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On 03/11/2015 5:13 PM, dpb wrote: ...

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I've lost interest...but, I did find one study that bundled 12(!!!) various-sized cables from 14 to 10ga in a single bundle through a top plate hole as constricted as possible yet get them through it.
They then powered each and every circuit to it's 80% rating by adjusting a bunch of resistance heat loads and watched. It raised the temperature to above the 90C (~200F) rating temperature after a period of several hours from which they concluded this was a bad idea and Code should prevent it! (DOH!)
OBTW, this was on an experimental structure of a west-facing wall in the AZ desert at full summer sun...
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Check out 334.80, It has been in the code for several cycles.
Where more than two NM cables containing two or more current-carrying conductors are installed, without maintaining spacing between the cables, through the same opening in wood framing that is to be fire- or draft-stopped using thermal insulation, caulk, or sealing foam, the allowable ampacity of each conductor shall be adjusted in accordance with Table 310.15(B)(2)(a) and the provisions of 310.15(A)(2), Exception, shall not apply.
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On 03/12/2015 1:09 PM, snipped-for-privacy@aol.com wrote:

I'm aware of it, just reporting the story of an "experiment" as, basically, "jobsite" humor...but, apparently these nitwits weren't.
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On Wed, 11 Mar 2015 11:53:22 -0700 (PDT), trader_4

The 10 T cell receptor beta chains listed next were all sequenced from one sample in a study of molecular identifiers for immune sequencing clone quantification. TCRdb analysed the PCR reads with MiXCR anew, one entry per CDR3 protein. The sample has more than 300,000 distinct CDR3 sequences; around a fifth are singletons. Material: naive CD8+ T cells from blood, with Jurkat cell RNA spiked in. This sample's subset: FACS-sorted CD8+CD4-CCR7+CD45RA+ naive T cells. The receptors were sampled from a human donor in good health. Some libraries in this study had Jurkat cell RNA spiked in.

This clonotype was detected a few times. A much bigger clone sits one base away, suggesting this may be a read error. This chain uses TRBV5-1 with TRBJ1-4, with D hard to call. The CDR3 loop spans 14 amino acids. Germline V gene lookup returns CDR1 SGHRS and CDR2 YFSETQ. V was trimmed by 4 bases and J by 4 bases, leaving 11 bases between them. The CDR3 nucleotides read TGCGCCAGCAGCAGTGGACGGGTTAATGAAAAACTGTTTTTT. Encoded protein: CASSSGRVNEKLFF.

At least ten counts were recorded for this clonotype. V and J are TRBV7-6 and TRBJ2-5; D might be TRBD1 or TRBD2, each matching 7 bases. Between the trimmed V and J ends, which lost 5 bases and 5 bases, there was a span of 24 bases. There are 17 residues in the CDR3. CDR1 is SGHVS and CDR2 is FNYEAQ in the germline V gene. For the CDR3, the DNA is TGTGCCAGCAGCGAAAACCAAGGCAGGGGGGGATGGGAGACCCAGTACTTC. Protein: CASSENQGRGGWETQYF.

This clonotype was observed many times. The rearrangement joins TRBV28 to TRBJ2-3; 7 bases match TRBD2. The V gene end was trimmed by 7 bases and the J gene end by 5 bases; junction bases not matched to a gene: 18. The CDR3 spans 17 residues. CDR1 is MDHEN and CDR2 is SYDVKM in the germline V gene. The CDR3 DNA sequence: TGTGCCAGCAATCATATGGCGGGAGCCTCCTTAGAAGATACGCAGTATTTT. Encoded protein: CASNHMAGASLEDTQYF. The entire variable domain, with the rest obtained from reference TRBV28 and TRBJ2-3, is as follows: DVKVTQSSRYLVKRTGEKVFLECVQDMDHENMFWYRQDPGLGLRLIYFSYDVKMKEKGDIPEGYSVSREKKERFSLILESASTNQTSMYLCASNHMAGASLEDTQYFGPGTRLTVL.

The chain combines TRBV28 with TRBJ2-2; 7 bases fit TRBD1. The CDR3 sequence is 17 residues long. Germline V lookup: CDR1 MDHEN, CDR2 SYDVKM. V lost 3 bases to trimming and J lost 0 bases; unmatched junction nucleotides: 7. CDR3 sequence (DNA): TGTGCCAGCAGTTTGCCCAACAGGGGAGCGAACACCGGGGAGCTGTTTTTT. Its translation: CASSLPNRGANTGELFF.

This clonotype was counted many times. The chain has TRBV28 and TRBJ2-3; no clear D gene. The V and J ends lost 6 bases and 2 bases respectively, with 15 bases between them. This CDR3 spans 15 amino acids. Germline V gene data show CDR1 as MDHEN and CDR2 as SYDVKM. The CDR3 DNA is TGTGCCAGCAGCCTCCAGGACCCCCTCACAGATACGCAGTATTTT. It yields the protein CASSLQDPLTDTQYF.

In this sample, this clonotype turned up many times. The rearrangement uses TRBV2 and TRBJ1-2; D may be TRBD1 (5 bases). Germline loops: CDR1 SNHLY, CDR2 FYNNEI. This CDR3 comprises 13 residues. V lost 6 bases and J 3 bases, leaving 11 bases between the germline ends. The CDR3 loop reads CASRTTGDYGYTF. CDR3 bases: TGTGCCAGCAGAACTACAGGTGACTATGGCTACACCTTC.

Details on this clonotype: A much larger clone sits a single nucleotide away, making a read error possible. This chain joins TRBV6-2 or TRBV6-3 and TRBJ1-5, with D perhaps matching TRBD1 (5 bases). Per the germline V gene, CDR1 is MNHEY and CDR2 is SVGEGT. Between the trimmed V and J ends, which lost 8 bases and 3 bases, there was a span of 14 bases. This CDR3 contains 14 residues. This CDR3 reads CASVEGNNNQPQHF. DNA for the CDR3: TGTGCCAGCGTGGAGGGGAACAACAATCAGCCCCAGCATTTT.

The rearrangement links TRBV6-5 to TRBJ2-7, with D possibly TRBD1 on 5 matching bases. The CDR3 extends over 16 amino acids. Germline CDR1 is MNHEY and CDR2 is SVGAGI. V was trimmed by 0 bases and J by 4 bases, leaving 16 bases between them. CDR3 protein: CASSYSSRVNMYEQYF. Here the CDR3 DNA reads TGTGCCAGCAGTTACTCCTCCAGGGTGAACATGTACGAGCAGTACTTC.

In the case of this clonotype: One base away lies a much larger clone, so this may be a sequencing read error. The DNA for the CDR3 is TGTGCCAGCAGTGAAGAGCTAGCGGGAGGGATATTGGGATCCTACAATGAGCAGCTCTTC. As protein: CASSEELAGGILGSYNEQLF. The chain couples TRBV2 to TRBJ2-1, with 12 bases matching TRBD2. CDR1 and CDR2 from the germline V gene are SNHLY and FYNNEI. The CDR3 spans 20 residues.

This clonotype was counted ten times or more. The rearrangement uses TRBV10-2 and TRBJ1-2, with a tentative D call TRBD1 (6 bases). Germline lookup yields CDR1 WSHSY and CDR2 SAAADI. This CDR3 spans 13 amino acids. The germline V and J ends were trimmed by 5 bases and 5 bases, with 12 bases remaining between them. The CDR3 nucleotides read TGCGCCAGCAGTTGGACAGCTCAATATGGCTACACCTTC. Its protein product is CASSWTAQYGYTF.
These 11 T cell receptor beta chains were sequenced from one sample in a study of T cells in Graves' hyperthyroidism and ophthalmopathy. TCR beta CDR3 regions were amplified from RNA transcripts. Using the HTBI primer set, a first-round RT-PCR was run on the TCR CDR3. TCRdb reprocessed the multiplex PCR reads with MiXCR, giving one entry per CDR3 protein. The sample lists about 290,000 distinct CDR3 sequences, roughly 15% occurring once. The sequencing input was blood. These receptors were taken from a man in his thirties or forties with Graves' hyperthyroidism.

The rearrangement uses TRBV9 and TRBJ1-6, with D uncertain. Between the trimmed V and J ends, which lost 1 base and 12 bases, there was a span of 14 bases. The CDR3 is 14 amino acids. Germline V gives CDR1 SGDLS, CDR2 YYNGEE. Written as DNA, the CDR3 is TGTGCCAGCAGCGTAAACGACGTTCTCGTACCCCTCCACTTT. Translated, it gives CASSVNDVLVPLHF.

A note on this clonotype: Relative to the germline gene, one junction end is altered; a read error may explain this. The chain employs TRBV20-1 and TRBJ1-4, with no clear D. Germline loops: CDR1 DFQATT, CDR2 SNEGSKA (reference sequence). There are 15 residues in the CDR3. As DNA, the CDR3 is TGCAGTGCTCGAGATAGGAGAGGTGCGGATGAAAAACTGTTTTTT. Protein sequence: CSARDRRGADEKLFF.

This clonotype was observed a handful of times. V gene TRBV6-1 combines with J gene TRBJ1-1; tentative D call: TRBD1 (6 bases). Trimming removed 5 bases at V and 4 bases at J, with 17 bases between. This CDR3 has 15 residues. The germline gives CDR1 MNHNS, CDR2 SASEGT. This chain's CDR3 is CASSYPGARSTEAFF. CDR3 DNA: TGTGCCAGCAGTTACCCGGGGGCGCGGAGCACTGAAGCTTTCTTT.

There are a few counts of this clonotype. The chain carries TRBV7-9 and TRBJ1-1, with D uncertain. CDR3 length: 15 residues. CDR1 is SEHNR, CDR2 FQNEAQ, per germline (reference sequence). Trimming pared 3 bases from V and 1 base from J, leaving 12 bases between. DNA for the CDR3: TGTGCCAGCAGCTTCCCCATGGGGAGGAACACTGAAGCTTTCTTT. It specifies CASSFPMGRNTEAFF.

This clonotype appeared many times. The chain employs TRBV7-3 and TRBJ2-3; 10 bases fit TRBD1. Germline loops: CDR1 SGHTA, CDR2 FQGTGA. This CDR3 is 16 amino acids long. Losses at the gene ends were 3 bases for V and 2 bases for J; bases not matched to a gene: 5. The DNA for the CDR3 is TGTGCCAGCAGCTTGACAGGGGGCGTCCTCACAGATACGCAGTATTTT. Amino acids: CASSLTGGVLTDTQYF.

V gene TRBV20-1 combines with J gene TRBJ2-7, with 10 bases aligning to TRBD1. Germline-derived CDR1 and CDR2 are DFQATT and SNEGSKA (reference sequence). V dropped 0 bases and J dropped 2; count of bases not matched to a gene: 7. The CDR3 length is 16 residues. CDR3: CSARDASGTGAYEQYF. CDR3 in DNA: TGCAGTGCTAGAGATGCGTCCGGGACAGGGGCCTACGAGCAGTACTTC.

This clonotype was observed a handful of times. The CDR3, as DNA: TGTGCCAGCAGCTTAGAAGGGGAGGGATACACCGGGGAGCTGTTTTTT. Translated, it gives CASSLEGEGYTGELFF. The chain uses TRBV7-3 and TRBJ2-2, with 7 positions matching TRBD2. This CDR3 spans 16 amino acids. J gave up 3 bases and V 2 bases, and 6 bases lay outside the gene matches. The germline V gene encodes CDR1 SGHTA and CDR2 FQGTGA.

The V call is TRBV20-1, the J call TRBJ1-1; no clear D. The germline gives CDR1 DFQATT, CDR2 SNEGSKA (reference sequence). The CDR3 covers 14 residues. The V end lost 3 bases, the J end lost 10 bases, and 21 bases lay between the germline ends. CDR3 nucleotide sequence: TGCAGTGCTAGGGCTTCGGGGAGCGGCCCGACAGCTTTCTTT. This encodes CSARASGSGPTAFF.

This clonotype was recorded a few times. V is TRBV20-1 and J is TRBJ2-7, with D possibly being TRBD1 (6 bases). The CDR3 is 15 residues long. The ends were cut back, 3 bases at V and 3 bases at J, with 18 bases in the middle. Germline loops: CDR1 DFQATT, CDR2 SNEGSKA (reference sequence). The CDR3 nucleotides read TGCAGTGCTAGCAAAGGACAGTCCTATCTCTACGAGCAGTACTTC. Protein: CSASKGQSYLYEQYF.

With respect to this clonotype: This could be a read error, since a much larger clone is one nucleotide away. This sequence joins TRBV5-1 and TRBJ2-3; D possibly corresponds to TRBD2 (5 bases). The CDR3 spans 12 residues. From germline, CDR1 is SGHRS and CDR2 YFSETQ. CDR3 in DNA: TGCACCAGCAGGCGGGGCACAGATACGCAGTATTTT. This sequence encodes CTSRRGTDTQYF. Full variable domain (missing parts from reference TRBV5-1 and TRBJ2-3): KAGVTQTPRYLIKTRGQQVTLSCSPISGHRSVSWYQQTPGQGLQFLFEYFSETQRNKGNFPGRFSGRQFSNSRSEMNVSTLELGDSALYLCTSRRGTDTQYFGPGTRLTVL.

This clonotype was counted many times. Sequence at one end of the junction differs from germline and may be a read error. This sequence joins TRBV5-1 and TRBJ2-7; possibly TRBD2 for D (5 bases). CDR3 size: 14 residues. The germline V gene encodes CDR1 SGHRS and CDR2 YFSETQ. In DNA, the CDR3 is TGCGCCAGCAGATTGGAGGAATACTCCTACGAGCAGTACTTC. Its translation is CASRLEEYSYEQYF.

Even back when it was legal, there were still some restrictions. It had to originate in the main panel, not a sub, and the grounded conductor was required to be insulated if this was not SE cable. That usually meant they ran 10 or 8 3 wire romex plus ground so the ground wire was still there, just nod connected to the receptacle, that got the red, black and white. Typically they used it to ground the box.
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On 3/11/2015 3:43 PM, snipped-for-privacy@spamblocked.com wrote:

Another moaners hub poster, displaying intelligence.
Yep, aluminum wiring and no problems. Yet. - . Christopher A. Young learn more about Jesus . www.lds.org . .
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On Wed, 11 Mar 2015 15:44:01 +0000, Chuck

I never thought an outlet on the stove was a great idea. Eventually someone will turn the burner on when an electric cord is going over the burner.

I actually live in the next county (I think).

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On 3/11/2015 4:34 PM, micky wrote:

Maybe we shouldn't put burners on the stove top because some dumbass democrat will burn themselves? And maybe limit the oven temp to 120F?
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wrote:

What does this have to do with Democrats? You need full-time therapy.